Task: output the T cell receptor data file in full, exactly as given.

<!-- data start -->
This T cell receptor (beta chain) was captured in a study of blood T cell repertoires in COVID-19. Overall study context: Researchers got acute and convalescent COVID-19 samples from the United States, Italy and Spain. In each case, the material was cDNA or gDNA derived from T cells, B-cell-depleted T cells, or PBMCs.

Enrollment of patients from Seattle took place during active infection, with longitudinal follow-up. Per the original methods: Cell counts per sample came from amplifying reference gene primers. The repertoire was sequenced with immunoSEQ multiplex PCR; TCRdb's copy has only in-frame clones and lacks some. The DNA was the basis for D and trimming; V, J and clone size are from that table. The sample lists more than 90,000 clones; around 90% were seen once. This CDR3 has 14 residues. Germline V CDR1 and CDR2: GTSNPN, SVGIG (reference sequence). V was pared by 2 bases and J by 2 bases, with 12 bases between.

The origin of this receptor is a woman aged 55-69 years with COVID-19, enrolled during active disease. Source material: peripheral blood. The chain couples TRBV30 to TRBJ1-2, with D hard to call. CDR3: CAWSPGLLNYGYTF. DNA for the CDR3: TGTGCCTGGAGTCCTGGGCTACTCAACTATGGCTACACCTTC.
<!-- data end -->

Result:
This T cell receptor (beta chain) was captured in a study of blood T cell repertoires in COVID-19. Overall study context: Researchers got acute and convalescent COVID-19 samples from the United States, Italy and Spain. In each case, the material was cDNA or gDNA derived from T cells, B-cell-depleted T cells, or PBMCs.

Enrollment of patients from Seattle took place during active infection, with longitudinal follow-up. Per the original methods: Cell counts per sample came from amplifying reference gene primers. The repertoire was sequenced with immunoSEQ multiplex PCR; TCRdb's copy has only in-frame clones and lacks some. The DNA was the basis for D and trimming; V, J and clone size are from that table. The sample lists more than 90,000 clones; around 90% were seen once. This CDR3 has 14 residues. Germline V CDR1 and CDR2: GTSNPN, SVGIG (reference sequence). V was pared by 2 bases and J by 2 bases, with 12 bases between.

The origin of this receptor is a woman aged 55-69 years with COVID-19, enrolled during active disease. Source material: peripheral blood. The chain couples TRBV30 to TRBJ1-2, with D hard to call. CDR3: CAWSPGLLNYGYTF. DNA for the CDR3: TGTGCCTGGAGTCCTGGGCTACTCAACTATGGCTACACCTTC.